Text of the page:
As the team care model and its focus on care coordination expand throughout the world of primary care, so do the “coordinator” analogies. For example if you like sports, you might view the primary care physician as the quarterback of the team or the coxswain of the racing boat. If your interests run to music the PCP is the conductor of the orchestra. For cinema buffs, he or she is the director of the film.Read More
Despite a growing interest in some of the “soft” skills related to medicine and the enduring hope that reform will provide a more fertile ground for change, healthcare has generally transitioned away from the time when physicians developed strong interpersonal bonds with patients. You can blame time restraints, the depersonalization potential of the EMR and the way doctors are paid. But whatever the cause, the fact remains that the doctor-patient relationship has suffered.Read More
As a practicing Family Medicine physician I was an early adopter of the electronic medical record (EMR) so I have long and personal experience with its advantages and disadvantages. Now, while working with practices across the country to help them transition to an effective Team Care model, I am also keenly aware of the compatibility and integration problems brought about by the plethora of different vendors and systems.
I know I share this EMR frustration with most primary care doctors, so it was particularly gratifying to see the efforts that the American Academy of Family Physicians (AAFP) is now directing toward solving some of the major challenges.Read More
While the direction of U.S. healthcare reform continues to include an air of uncertainty, one thing we can be sure of is that internationally, new ideas related to primary care medicine in general and the patient-centered medical home in particular, are coming soon. And a good part of that prediction is based on the fact that Dr. Paul Grundy was recently designated as one of the 12 original ambassadors for Healthcare DENMARK, a gateway for international stakeholders to experience the Danish healthcare system and its innovative healthcare solutions.Read More
Through the eyes of an individual physician, watching the major organizations representing primary care bring together their collective resources and energies is a gratifying and empowering experience. From the perspective of primary care practices across America and our field of medicine in general, it’s a unique opportunity to develop improved strategies and communications for the future.
Toward that objective we received some promising news late last month from Family Medicine for America’s Health, a coalition of primary care organizations (see the list below) that shares a basic vision of the role primary care medicine should play in heath care reform, regardless of the form it may ultimately take.Read More
In The Boys in the Boat, a masterful account of the University of Washington’s eight-oar crew in the 1936 Olympics in Berlin, author Daniel James Brown offers an insight into what it takes to develop a gold medal-winning team. He also describes the frustration of the university’s rowing coach who kept trying to put together the best combination of people, a task he finally realized relied on temperament, personality and other intangibles as much as it did on physical strength and rowing skills.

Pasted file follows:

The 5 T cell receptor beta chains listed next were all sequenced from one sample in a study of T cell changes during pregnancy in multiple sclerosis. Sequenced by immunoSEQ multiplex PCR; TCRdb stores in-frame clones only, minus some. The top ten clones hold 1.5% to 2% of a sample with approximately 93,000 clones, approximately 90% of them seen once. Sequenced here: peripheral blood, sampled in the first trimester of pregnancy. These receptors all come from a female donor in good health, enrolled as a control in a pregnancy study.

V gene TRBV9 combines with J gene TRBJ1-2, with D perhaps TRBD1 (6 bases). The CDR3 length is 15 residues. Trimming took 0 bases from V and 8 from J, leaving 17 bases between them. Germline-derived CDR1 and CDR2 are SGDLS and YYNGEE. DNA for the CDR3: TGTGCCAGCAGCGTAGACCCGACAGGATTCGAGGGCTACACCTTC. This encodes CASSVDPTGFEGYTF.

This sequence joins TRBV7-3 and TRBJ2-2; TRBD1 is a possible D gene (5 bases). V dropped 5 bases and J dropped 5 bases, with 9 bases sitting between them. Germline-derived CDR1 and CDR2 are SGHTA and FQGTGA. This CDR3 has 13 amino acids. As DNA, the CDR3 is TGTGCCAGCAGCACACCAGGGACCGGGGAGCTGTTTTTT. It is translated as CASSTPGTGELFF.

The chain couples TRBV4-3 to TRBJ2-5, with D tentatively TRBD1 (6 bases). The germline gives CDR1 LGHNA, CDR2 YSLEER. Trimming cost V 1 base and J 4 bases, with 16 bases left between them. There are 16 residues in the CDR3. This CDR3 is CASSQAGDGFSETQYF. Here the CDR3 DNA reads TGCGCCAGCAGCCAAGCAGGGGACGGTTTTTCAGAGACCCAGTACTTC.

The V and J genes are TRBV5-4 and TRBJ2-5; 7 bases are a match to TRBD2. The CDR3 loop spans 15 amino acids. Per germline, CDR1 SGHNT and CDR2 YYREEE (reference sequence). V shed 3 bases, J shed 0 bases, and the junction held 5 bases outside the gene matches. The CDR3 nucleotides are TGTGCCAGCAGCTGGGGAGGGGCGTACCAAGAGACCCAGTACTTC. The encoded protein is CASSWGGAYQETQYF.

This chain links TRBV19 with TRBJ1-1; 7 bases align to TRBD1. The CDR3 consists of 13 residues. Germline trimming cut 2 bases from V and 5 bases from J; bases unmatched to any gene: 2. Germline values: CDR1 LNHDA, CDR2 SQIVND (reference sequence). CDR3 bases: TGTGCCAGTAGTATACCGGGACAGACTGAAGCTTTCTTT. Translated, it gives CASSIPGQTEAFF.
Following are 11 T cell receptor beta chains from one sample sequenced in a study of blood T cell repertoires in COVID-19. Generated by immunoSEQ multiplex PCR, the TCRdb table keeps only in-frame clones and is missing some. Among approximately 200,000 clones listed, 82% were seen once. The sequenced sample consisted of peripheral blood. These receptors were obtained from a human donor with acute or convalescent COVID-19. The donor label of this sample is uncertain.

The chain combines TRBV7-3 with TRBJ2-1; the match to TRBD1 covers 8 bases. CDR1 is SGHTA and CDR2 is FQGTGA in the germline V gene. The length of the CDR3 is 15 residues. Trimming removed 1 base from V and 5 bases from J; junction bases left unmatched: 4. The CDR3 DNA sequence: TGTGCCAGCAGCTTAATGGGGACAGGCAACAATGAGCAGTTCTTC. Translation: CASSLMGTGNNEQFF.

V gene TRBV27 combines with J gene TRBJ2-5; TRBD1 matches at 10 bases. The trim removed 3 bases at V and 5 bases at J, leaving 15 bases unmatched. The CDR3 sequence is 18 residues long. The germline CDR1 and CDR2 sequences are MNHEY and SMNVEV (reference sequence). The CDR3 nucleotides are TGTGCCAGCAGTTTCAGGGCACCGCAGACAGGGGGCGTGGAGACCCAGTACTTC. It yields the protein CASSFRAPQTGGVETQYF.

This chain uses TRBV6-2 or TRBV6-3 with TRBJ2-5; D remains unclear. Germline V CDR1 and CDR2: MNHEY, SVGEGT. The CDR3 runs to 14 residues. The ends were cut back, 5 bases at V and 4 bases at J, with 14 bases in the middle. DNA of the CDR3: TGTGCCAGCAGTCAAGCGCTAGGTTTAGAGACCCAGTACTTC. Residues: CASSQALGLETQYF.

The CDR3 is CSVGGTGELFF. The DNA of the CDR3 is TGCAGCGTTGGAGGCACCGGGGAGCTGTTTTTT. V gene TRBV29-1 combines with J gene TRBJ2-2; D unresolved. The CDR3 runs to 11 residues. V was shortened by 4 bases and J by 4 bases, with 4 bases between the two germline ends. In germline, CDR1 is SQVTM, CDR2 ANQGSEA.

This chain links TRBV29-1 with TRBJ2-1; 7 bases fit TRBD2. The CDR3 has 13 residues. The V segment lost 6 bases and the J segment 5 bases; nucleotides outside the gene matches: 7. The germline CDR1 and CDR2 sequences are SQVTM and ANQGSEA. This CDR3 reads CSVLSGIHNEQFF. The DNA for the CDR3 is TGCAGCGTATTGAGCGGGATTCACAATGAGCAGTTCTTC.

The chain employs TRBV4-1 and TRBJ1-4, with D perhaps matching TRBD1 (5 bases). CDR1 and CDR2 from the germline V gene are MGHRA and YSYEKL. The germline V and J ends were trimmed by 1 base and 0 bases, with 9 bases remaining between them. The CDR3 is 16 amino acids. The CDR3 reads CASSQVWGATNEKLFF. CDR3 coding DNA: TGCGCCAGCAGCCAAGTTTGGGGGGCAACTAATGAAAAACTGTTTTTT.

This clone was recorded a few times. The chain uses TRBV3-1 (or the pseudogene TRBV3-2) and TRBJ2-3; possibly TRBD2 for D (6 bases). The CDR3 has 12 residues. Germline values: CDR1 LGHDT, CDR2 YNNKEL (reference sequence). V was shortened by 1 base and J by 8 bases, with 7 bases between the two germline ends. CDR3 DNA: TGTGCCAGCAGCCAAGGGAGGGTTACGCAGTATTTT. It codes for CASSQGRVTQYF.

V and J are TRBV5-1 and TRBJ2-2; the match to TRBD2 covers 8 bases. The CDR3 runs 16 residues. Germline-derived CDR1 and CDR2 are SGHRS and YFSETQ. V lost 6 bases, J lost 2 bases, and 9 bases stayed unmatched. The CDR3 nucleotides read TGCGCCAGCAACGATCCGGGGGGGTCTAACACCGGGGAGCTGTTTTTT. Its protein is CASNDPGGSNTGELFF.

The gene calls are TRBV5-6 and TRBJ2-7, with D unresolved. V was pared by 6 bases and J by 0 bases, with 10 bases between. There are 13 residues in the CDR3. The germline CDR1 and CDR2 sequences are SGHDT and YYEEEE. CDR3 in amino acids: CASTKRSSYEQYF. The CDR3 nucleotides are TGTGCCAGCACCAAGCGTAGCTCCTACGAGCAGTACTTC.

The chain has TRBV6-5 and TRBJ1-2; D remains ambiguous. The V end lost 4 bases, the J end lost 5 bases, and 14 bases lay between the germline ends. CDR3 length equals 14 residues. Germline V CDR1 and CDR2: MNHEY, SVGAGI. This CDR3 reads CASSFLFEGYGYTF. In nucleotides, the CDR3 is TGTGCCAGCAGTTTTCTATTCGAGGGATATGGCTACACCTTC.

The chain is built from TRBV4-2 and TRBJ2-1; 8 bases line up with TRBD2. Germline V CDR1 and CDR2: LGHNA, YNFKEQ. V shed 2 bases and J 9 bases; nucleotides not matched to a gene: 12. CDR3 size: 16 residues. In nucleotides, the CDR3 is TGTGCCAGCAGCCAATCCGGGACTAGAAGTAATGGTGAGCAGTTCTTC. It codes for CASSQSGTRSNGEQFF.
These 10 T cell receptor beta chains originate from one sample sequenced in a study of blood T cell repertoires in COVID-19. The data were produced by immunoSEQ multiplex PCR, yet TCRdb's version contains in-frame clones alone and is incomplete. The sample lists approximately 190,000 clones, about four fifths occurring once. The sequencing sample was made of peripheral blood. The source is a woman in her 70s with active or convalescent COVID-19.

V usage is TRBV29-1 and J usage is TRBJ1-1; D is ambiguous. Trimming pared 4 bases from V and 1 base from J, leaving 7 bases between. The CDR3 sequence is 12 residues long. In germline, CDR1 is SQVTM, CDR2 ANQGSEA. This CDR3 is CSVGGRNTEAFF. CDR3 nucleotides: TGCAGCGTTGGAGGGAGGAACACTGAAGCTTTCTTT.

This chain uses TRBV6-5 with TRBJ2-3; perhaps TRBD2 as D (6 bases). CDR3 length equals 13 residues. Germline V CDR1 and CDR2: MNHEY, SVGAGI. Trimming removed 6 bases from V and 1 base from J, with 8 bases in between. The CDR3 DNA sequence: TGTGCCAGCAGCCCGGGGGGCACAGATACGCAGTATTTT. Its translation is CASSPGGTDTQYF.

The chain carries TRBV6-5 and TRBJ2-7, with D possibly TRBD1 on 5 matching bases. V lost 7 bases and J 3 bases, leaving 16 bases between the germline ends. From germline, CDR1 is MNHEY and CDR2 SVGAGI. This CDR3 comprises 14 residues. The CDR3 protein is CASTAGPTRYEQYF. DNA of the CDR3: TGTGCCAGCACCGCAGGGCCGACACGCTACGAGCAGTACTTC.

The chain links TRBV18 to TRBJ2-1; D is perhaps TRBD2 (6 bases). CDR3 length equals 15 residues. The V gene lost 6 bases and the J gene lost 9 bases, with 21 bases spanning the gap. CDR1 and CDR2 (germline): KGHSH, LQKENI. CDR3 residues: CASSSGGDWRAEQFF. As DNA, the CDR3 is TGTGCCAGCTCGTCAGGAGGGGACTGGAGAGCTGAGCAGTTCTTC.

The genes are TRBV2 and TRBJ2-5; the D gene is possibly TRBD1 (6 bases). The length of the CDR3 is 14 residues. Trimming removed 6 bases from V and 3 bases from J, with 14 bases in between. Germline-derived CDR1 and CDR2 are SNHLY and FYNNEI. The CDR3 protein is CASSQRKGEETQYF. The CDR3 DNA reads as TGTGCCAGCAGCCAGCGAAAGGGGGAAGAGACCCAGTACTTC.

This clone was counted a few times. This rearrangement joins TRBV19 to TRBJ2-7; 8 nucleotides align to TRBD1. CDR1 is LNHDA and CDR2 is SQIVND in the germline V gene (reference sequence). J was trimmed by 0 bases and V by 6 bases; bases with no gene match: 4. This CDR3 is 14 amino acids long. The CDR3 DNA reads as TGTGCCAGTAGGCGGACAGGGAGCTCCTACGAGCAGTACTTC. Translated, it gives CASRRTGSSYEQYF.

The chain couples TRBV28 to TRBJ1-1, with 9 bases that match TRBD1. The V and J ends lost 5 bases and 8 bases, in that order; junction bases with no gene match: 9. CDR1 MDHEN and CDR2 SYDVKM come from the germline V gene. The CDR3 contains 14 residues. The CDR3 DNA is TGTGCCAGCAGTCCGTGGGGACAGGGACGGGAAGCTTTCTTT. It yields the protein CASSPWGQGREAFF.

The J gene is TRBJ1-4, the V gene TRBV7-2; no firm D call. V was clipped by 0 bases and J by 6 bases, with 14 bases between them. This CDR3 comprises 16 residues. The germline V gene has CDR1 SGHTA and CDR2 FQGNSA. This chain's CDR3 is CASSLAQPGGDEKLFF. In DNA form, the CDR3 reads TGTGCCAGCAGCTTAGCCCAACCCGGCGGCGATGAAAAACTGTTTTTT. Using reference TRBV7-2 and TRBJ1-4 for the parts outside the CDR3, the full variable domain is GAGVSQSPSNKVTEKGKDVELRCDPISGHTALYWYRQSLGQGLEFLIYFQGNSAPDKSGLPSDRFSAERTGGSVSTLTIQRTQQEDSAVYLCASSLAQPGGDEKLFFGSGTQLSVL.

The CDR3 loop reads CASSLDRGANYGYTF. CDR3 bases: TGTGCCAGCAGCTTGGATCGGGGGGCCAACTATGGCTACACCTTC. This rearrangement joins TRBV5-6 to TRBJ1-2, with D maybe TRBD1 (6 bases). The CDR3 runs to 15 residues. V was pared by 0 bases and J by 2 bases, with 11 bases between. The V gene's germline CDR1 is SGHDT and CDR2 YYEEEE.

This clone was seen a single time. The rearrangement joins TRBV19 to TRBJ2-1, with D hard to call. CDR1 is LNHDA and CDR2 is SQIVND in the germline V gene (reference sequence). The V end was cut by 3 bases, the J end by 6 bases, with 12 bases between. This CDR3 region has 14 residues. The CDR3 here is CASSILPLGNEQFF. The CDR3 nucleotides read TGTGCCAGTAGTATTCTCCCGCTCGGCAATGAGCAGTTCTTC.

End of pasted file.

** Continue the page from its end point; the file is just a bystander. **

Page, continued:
Each time he assigned nine young men to a racing shell – eight rowers and a coxswain – he was fulfilling the basic requirement of building a team.Read More
Although the concept and basic principles of the medical home were introduced as far back as 1967 by the American Academy of Pediatrics, the current delivery system innovation represented by the Patient-Centered Medical Home (PCMH) is of more recent vintage. And while this model of team-based, coordinated care has many advocates, no one has served as more of a singular champion for the PCMH than Paul Grundy, MD.
As IBM’s Global Director of Healthcare Transformation and the president of the Patient-Centered Primary Care Collaborative, Dr. Grundy has spent much of the past decade working with an international network of thought leaders, industry experts and medical practitioners.Read More
This surgeon walks into an operating room and nobody is there except the patient. If that sounds like the beginning of a joke consider that the patient waiting for the procedure wouldn’t find it very funny.
A successful surgery requires the close cooperation of a number of operating room personnel. It relies on their familiarity with their specific roles, their preparedness and their ability to execute their responsibilities quickly and confidently.Read More
As an integral part of the diagnostic process, medical practitioners have relied on visual cues throughout history. Even today, the amount of information that can be gathered through technologically-unaided observation is astounding. As it turns out, the same kind of criteria applied to a primary care waiting room can tell us a great deal about the health of a physician practice in general and the condition of the exam room in particular.Read More
In a comprehensive analysis published recently in the Archives of Internal Medicine, more than 7,000 physicians were surveyed on their quality of life and job satisfaction. Almost half of them reported at least one symptom of burnout and the overall rate was considerably higher than other U.S. workers even after adjusting for a range of appropriate variables.
The doctors described their symptoms with words like “overwhelmed”, “exhausted”, “detached” and “frustrated”.Read More